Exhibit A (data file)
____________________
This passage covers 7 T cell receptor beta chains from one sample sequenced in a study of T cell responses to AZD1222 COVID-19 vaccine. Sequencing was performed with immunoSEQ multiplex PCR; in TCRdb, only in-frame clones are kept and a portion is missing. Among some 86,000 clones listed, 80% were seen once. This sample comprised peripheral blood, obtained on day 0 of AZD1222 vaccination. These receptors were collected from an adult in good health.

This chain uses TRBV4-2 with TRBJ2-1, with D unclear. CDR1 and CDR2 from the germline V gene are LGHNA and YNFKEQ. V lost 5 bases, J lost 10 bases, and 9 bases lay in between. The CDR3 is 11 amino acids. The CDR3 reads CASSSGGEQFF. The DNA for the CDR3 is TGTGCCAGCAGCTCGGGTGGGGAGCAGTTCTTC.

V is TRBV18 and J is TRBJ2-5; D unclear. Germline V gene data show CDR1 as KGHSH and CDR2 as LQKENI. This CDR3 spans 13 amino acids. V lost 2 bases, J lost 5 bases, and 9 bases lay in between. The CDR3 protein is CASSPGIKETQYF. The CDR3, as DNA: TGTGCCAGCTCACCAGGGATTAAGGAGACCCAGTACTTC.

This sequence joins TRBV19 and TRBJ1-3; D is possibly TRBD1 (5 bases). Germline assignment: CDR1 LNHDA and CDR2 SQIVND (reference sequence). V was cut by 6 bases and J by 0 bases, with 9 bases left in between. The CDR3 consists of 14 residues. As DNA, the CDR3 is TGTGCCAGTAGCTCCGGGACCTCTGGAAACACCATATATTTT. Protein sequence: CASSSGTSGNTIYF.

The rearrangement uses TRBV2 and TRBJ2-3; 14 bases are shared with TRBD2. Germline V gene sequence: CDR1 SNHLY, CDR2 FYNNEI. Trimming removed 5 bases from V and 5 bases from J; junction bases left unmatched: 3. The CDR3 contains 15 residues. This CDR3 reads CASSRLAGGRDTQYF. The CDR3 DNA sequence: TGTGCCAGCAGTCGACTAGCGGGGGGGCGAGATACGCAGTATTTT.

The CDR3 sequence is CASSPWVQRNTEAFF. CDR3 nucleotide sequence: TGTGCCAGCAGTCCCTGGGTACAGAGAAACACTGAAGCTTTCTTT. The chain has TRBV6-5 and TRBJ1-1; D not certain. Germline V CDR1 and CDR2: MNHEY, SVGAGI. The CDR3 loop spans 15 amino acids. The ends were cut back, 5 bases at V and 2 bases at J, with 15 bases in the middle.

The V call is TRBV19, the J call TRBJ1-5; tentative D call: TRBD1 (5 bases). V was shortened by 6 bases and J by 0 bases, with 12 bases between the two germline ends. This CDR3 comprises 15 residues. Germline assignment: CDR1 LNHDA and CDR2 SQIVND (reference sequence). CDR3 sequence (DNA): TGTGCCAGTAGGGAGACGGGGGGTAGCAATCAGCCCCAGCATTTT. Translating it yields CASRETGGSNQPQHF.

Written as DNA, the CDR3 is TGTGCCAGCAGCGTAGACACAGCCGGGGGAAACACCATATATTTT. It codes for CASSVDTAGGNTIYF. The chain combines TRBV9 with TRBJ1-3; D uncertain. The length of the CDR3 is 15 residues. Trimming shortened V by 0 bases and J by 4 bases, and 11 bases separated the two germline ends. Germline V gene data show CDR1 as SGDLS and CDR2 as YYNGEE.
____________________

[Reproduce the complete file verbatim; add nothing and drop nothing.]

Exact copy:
This passage covers 7 T cell receptor beta chains from one sample sequenced in a study of T cell responses to AZD1222 COVID-19 vaccine. Sequencing was performed with immunoSEQ multiplex PCR; in TCRdb, only in-frame clones are kept and a portion is missing. Among some 86,000 clones listed, 80% were seen once. This sample comprised peripheral blood, obtained on day 0 of AZD1222 vaccination. These receptors were collected from an adult in good health.

This chain uses TRBV4-2 with TRBJ2-1, with D unclear. CDR1 and CDR2 from the germline V gene are LGHNA and YNFKEQ. V lost 5 bases, J lost 10 bases, and 9 bases lay in between. The CDR3 is 11 amino acids. The CDR3 reads CASSSGGEQFF. The DNA for the CDR3 is TGTGCCAGCAGCTCGGGTGGGGAGCAGTTCTTC.

V is TRBV18 and J is TRBJ2-5; D unclear. Germline V gene data show CDR1 as KGHSH and CDR2 as LQKENI. This CDR3 spans 13 amino acids. V lost 2 bases, J lost 5 bases, and 9 bases lay in between. The CDR3 protein is CASSPGIKETQYF. The CDR3, as DNA: TGTGCCAGCTCACCAGGGATTAAGGAGACCCAGTACTTC.

This sequence joins TRBV19 and TRBJ1-3; D is possibly TRBD1 (5 bases). Germline assignment: CDR1 LNHDA and CDR2 SQIVND (reference sequence). V was cut by 6 bases and J by 0 bases, with 9 bases left in between. The CDR3 consists of 14 residues. As DNA, the CDR3 is TGTGCCAGTAGCTCCGGGACCTCTGGAAACACCATATATTTT. Protein sequence: CASSSGTSGNTIYF.

The rearrangement uses TRBV2 and TRBJ2-3; 14 bases are shared with TRBD2. Germline V gene sequence: CDR1 SNHLY, CDR2 FYNNEI. Trimming removed 5 bases from V and 5 bases from J; junction bases left unmatched: 3. The CDR3 contains 15 residues. This CDR3 reads CASSRLAGGRDTQYF. The CDR3 DNA sequence: TGTGCCAGCAGTCGACTAGCGGGGGGGCGAGATACGCAGTATTTT.

The CDR3 sequence is CASSPWVQRNTEAFF. CDR3 nucleotide sequence: TGTGCCAGCAGTCCCTGGGTACAGAGAAACACTGAAGCTTTCTTT. The chain has TRBV6-5 and TRBJ1-1; D not certain. Germline V CDR1 and CDR2: MNHEY, SVGAGI. The CDR3 loop spans 15 amino acids. The ends were cut back, 5 bases at V and 2 bases at J, with 15 bases in the middle.

The V call is TRBV19, the J call TRBJ1-5; tentative D call: TRBD1 (5 bases). V was shortened by 6 bases and J by 0 bases, with 12 bases between the two germline ends. This CDR3 comprises 15 residues. Germline assignment: CDR1 LNHDA and CDR2 SQIVND (reference sequence). CDR3 sequence (DNA): TGTGCCAGTAGGGAGACGGGGGGTAGCAATCAGCCCCAGCATTTT. Translating it yields CASRETGGSNQPQHF.

Written as DNA, the CDR3 is TGTGCCAGCAGCGTAGACACAGCCGGGGGAAACACCATATATTTT. It codes for CASSVDTAGGNTIYF. The chain combines TRBV9 with TRBJ1-3; D uncertain. The length of the CDR3 is 15 residues. Trimming shortened V by 0 bases and J by 4 bases, and 11 bases separated the two germline ends. Germline V gene data show CDR1 as SGDLS and CDR2 as YYNGEE.